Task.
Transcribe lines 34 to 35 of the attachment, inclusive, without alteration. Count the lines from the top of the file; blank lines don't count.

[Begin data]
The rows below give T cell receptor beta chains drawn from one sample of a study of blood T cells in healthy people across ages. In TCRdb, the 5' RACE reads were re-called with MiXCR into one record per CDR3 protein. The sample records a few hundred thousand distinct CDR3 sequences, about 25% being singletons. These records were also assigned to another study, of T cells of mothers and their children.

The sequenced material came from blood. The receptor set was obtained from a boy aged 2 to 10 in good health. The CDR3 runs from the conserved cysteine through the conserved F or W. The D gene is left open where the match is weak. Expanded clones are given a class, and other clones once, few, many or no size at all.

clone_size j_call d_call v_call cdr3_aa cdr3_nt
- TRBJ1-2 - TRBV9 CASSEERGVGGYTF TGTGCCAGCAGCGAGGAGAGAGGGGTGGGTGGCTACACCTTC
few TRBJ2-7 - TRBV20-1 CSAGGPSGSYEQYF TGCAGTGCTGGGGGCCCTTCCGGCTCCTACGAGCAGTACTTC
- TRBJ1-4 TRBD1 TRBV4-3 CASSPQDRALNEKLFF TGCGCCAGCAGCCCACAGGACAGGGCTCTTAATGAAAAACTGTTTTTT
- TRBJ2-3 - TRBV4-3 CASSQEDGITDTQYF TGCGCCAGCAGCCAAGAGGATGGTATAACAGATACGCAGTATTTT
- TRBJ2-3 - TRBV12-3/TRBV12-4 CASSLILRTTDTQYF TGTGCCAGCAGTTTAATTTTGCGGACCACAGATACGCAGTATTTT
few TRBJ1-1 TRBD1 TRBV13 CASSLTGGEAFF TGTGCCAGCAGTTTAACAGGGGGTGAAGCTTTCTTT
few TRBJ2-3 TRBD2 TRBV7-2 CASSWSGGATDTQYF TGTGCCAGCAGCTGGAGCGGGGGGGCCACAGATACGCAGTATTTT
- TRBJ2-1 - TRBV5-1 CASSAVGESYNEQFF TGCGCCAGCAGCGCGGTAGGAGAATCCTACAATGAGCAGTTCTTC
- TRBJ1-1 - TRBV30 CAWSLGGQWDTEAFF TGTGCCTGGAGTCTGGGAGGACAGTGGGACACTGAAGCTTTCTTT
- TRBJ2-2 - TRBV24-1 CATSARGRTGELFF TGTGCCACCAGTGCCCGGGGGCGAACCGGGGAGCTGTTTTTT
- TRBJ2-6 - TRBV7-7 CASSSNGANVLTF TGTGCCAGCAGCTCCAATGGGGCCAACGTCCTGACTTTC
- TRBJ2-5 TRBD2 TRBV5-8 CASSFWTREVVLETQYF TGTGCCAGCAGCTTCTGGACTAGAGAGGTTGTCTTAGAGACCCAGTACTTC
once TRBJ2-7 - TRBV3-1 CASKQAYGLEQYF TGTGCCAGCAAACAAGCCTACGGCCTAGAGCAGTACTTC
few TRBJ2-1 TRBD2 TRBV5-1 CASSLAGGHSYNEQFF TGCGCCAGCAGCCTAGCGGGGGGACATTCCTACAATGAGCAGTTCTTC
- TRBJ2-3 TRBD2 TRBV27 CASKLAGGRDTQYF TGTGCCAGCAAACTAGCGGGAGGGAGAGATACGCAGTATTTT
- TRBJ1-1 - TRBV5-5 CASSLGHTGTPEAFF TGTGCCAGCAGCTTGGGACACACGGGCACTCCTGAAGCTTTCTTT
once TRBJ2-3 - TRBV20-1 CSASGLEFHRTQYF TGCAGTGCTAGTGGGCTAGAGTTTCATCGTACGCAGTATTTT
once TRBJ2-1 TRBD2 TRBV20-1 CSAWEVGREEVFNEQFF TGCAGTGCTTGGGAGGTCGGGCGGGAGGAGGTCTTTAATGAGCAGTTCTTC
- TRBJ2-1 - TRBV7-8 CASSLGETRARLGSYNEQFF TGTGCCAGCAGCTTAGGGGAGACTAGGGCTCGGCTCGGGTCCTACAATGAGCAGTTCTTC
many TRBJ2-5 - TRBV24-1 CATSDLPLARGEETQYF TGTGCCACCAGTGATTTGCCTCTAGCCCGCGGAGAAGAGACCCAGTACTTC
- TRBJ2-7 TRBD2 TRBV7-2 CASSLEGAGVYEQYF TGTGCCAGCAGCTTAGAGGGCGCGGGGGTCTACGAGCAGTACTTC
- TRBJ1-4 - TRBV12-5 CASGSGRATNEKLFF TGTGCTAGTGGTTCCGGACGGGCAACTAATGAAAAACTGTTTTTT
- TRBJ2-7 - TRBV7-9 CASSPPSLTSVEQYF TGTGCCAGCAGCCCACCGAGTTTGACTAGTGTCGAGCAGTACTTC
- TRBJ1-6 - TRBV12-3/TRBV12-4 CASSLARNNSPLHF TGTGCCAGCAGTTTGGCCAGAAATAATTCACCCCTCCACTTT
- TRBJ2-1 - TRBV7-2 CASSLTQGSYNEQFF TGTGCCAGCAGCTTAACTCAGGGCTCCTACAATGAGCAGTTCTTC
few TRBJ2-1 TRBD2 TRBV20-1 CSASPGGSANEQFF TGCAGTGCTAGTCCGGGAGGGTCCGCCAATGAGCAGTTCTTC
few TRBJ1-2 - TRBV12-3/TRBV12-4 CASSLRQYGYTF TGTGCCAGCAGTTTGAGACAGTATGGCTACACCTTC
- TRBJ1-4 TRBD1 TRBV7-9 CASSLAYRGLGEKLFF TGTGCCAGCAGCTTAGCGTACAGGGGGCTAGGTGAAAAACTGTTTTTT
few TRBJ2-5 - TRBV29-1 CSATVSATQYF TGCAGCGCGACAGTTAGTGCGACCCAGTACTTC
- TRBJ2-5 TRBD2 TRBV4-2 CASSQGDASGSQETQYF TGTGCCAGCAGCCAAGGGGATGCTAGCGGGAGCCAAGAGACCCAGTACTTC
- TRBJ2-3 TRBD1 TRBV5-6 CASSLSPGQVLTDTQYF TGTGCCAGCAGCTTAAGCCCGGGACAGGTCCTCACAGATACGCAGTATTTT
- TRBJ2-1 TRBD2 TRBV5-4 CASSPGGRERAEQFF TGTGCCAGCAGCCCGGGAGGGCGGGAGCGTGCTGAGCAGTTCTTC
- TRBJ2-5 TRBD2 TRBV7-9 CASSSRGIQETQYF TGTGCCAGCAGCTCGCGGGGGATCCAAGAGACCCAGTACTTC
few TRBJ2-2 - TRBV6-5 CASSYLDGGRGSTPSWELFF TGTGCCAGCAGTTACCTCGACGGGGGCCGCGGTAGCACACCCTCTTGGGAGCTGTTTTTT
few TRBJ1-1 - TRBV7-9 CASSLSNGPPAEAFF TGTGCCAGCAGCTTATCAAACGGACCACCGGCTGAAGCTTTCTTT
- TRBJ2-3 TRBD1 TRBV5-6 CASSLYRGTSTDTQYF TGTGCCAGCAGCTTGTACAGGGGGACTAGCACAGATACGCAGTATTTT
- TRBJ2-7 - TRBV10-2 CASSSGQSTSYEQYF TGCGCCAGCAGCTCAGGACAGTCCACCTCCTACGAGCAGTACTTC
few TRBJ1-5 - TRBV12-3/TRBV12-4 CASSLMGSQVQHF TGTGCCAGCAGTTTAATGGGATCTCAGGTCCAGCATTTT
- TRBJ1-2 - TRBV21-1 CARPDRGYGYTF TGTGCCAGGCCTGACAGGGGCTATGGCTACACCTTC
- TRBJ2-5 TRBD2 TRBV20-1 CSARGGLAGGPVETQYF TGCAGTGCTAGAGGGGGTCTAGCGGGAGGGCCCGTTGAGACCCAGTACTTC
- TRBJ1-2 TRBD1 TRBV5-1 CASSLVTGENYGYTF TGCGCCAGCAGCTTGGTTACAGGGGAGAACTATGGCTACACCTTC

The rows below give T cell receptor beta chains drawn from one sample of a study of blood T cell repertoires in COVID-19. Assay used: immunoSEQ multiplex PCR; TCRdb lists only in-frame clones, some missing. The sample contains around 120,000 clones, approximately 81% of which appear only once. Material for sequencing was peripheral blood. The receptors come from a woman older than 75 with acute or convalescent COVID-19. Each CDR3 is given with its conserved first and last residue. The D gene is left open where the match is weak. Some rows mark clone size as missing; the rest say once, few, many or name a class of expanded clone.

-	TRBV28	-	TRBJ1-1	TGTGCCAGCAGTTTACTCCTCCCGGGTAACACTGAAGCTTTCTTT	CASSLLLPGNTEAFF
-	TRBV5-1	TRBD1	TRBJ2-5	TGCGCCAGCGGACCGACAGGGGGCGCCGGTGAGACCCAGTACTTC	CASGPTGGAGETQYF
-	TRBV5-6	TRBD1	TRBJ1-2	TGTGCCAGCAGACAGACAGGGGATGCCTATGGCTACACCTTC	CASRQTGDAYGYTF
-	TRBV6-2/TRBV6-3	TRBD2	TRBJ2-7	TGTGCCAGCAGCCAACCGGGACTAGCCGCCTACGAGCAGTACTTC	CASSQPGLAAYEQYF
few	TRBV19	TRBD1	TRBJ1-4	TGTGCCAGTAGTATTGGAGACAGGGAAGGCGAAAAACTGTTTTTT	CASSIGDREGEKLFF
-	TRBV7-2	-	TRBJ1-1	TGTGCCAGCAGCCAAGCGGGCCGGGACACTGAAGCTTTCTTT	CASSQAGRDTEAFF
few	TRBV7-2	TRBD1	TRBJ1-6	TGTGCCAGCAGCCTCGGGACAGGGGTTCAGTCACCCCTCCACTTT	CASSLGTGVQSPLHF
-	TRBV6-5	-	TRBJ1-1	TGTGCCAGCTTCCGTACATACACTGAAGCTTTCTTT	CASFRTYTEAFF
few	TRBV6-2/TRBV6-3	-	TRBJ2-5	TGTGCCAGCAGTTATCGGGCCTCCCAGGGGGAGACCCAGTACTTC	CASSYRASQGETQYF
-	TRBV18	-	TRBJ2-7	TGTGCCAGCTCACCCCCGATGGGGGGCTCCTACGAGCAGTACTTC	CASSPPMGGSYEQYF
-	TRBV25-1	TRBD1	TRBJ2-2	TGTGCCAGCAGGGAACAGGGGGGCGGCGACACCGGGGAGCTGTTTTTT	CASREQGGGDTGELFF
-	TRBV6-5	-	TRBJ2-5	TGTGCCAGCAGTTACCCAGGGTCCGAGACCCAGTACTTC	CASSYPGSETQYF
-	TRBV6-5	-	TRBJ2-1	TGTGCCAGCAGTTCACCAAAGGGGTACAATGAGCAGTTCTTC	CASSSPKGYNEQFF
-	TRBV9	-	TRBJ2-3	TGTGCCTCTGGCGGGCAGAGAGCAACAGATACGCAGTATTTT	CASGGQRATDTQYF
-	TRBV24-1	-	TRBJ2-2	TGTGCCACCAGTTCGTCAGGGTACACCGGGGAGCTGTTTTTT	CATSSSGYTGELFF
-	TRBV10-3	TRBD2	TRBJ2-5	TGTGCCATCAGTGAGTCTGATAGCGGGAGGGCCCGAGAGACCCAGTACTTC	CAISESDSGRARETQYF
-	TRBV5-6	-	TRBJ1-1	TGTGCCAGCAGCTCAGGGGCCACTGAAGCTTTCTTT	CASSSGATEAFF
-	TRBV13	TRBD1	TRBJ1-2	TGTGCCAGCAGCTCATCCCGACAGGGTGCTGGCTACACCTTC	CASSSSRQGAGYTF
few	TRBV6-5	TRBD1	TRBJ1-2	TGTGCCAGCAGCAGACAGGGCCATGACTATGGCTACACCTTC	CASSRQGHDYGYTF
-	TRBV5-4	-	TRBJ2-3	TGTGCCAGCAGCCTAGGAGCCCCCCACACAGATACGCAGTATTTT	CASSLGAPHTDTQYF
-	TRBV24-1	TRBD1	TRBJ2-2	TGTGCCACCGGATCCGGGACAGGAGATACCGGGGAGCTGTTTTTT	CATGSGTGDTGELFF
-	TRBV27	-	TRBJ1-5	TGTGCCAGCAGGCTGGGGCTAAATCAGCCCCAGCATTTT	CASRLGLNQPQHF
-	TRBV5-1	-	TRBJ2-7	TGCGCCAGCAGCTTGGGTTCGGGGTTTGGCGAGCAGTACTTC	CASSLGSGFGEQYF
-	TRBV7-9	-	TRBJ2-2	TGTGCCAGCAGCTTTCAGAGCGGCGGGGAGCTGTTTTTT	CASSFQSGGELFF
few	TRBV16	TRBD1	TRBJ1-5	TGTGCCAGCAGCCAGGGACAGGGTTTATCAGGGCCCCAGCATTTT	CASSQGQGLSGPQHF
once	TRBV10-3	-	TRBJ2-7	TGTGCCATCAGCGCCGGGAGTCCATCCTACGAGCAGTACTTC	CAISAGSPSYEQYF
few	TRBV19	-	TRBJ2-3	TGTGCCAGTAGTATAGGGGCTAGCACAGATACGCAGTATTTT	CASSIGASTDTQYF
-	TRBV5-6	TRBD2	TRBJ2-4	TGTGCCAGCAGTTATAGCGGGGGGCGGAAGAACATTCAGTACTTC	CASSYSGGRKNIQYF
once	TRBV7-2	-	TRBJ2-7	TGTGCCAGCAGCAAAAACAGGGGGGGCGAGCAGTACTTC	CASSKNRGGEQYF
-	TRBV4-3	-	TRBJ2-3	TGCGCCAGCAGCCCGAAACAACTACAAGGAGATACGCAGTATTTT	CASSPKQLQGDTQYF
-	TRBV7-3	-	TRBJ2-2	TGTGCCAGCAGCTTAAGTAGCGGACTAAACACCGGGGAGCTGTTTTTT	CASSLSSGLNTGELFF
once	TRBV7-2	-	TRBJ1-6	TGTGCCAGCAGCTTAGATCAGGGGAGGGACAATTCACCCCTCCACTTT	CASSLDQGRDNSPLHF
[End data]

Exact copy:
- TRBJ2-3 TRBD1 TRBV5-6 CASSLSPGQVLTDTQYF TGTGCCAGCAGCTTAAGCCCGGGACAGGTCCTCACAGATACGCAGTATTTT
- TRBJ2-1 TRBD2 TRBV5-4 CASSPGGRERAEQFF TGTGCCAGCAGCCCGGGAGGGCGGGAGCGTGCTGAGCAGTTCTTC